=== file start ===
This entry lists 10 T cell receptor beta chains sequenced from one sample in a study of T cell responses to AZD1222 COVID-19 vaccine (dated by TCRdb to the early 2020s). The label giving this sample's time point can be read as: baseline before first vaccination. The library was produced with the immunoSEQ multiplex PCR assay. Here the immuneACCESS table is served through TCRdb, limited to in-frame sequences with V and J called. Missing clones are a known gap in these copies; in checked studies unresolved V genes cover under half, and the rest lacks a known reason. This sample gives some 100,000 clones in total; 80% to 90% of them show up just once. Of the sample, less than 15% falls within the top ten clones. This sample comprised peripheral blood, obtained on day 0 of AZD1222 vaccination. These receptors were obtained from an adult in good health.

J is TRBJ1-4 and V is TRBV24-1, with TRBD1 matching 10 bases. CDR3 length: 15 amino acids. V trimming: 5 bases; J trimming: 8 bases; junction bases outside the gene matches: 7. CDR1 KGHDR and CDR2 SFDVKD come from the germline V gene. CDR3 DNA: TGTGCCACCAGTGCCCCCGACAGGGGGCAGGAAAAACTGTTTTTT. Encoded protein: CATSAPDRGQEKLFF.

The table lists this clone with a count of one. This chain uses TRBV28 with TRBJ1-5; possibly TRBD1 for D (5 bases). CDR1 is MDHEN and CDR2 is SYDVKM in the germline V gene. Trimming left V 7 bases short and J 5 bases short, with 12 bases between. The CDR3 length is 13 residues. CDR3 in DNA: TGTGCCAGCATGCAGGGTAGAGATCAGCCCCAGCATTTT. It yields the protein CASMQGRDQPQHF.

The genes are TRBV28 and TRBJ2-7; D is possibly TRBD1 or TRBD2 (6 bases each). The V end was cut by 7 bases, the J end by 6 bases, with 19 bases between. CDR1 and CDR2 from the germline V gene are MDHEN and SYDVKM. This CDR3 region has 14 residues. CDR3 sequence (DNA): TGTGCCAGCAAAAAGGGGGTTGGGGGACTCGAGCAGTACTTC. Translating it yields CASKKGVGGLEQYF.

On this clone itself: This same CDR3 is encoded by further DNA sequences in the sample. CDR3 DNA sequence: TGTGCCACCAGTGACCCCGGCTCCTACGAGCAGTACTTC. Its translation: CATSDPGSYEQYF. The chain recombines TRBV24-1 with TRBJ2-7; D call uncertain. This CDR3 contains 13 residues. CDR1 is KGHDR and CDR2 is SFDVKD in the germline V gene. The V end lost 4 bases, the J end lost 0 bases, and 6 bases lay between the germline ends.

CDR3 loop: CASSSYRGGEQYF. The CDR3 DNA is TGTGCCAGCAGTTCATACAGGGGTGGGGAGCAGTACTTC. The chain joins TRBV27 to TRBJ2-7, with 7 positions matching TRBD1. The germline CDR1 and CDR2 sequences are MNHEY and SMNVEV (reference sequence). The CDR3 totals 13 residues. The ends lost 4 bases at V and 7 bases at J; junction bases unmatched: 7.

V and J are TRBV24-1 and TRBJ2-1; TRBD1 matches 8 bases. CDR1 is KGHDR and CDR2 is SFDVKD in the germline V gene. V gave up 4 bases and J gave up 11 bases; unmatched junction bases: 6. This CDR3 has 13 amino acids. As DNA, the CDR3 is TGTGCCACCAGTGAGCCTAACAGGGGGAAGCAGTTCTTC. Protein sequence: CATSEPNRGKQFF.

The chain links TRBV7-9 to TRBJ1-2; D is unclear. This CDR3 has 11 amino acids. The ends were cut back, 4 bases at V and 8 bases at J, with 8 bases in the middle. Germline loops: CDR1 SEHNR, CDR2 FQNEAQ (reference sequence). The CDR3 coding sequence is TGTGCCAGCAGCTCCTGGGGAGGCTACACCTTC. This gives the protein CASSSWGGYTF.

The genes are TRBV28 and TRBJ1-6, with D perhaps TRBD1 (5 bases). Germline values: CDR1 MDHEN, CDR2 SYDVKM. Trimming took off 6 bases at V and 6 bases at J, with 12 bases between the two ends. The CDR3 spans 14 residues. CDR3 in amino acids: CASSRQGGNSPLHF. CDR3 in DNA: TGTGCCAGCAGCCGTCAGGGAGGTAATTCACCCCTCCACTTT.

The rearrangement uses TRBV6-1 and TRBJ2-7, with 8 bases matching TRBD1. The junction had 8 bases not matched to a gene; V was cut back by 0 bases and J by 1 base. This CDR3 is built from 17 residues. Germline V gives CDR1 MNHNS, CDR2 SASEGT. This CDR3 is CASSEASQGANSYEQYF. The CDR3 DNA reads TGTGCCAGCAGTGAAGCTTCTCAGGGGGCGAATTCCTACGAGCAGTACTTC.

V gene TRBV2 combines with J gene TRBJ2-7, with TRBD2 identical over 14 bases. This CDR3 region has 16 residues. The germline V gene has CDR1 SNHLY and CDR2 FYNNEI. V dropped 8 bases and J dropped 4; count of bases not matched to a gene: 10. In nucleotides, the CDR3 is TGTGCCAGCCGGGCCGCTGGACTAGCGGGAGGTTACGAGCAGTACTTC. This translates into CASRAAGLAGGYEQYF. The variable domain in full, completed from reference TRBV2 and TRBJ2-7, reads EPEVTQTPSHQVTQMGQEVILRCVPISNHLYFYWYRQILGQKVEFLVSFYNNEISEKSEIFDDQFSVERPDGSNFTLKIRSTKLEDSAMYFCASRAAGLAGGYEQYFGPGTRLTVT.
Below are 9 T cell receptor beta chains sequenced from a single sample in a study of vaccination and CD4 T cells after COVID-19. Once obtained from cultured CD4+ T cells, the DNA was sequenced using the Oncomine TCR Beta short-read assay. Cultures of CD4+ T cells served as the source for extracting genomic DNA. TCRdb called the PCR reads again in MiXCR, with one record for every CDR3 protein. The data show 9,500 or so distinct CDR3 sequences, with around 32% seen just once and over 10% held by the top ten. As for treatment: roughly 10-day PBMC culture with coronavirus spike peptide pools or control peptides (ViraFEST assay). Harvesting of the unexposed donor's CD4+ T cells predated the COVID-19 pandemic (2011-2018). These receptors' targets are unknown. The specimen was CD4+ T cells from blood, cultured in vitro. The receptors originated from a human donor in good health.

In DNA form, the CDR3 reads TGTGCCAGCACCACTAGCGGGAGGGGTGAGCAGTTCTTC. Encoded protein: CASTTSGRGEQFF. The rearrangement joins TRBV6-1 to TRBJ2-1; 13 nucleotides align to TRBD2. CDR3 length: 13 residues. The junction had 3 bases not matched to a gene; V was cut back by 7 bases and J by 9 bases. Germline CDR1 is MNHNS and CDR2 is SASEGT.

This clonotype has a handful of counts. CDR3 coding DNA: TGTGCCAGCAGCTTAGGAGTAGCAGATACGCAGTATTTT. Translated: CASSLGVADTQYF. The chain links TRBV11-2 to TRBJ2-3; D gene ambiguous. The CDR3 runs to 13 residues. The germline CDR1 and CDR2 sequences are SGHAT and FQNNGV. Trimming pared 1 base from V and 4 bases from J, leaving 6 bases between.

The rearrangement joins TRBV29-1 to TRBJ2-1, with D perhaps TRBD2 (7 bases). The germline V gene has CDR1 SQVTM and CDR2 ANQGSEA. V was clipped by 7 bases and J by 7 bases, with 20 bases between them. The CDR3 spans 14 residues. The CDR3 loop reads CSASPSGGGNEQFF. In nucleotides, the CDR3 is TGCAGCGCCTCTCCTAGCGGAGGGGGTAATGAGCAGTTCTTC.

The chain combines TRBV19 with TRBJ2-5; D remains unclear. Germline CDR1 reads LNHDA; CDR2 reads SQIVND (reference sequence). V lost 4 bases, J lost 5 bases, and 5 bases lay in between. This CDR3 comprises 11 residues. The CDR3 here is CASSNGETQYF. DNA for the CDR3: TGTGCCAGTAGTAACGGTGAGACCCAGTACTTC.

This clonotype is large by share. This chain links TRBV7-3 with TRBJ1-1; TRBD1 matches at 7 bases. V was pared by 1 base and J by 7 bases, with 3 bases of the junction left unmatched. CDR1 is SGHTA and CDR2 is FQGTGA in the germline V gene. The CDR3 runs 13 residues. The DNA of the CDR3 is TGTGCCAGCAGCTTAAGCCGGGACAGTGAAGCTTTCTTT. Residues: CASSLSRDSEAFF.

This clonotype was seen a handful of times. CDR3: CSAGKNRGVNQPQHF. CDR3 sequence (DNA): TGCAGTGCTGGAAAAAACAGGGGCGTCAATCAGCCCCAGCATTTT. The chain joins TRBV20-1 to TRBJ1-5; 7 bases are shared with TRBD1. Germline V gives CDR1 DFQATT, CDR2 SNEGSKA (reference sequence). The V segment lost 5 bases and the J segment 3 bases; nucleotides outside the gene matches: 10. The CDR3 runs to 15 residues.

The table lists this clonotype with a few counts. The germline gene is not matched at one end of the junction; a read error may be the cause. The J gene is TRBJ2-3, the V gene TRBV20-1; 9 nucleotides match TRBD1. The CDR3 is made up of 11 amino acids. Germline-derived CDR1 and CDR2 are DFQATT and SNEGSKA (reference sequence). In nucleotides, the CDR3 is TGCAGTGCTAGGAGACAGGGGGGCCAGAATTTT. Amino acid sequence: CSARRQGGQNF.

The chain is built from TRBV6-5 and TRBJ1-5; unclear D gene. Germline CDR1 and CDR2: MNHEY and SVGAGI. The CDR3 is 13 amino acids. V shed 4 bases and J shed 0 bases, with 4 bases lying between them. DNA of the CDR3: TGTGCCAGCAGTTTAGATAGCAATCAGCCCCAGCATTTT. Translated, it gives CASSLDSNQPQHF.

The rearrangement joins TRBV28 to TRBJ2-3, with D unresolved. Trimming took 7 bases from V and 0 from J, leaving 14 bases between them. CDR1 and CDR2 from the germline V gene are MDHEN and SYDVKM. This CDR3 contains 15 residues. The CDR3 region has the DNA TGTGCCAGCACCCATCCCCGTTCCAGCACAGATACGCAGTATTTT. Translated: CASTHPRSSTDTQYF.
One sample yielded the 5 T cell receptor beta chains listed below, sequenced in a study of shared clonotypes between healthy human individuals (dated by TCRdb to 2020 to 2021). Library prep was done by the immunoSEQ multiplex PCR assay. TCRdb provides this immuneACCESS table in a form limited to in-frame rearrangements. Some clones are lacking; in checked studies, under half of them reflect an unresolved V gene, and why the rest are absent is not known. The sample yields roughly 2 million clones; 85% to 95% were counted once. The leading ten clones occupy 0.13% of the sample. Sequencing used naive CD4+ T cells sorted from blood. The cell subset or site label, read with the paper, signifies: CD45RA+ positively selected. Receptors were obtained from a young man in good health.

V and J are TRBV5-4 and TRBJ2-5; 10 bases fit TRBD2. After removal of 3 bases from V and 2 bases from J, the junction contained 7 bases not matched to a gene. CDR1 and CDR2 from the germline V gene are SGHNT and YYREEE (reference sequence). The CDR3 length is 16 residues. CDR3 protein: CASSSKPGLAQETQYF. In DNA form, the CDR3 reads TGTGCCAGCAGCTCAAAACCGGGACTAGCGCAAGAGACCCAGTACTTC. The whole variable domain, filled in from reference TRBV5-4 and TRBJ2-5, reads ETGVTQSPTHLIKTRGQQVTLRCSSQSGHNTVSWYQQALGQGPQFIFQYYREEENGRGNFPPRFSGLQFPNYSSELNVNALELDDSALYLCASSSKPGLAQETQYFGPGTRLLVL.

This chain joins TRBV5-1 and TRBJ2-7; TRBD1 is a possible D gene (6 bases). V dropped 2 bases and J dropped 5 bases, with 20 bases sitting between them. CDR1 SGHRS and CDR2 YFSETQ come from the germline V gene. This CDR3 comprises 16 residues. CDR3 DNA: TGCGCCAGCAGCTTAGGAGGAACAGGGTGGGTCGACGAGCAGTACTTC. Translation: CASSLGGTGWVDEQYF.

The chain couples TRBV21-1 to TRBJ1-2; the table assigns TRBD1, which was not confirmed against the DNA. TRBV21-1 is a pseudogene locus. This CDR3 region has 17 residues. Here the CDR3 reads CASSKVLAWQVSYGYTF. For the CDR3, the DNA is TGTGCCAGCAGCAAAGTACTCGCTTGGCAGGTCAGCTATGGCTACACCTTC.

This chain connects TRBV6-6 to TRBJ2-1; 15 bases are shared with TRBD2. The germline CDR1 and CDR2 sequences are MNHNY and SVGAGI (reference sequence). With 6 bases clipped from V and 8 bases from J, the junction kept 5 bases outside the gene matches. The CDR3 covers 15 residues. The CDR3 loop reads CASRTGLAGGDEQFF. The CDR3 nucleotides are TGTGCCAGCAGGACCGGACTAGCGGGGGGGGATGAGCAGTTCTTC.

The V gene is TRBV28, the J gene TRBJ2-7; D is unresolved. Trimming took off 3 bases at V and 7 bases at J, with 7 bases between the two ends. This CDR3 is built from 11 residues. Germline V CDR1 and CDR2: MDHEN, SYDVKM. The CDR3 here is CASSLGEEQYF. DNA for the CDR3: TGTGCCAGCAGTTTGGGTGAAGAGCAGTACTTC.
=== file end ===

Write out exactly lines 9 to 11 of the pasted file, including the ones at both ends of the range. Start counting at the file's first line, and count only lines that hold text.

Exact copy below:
The genes are TRBV28 and TRBJ1-6, with D perhaps TRBD1 (5 bases). Germline values: CDR1 MDHEN, CDR2 SYDVKM. Trimming took off 6 bases at V and 6 bases at J, with 12 bases between the two ends. The CDR3 spans 14 residues. CDR3 in amino acids: CASSRQGGNSPLHF. CDR3 in DNA: TGTGCCAGCAGCCGTCAGGGAGGTAATTCACCCCTCCACTTT.

The rearrangement uses TRBV6-1 and TRBJ2-7, with 8 bases matching TRBD1. The junction had 8 bases not matched to a gene; V was cut back by 0 bases and J by 1 base. This CDR3 is built from 17 residues. Germline V gives CDR1 MNHNS, CDR2 SASEGT. This CDR3 is CASSEASQGANSYEQYF. The CDR3 DNA reads TGTGCCAGCAGTGAAGCTTCTCAGGGGGCGAATTCCTACGAGCAGTACTTC.

V gene TRBV2 combines with J gene TRBJ2-7, with TRBD2 identical over 14 bases. This CDR3 region has 16 residues. The germline V gene has CDR1 SNHLY and CDR2 FYNNEI. V dropped 8 bases and J dropped 4; count of bases not matched to a gene: 10. In nucleotides, the CDR3 is TGTGCCAGCCGGGCCGCTGGACTAGCGGGAGGTTACGAGCAGTACTTC. This translates into CASRAAGLAGGYEQYF. The variable domain in full, completed from reference TRBV2 and TRBJ2-7, reads EPEVTQTPSHQVTQMGQEVILRCVPISNHLYFYWYRQILGQKVEFLVSFYNNEISEKSEIFDDQFSVERPDGSNFTLKIRSTKLEDSAMYFCASRAAGLAGGYEQYFGPGTRLTVT.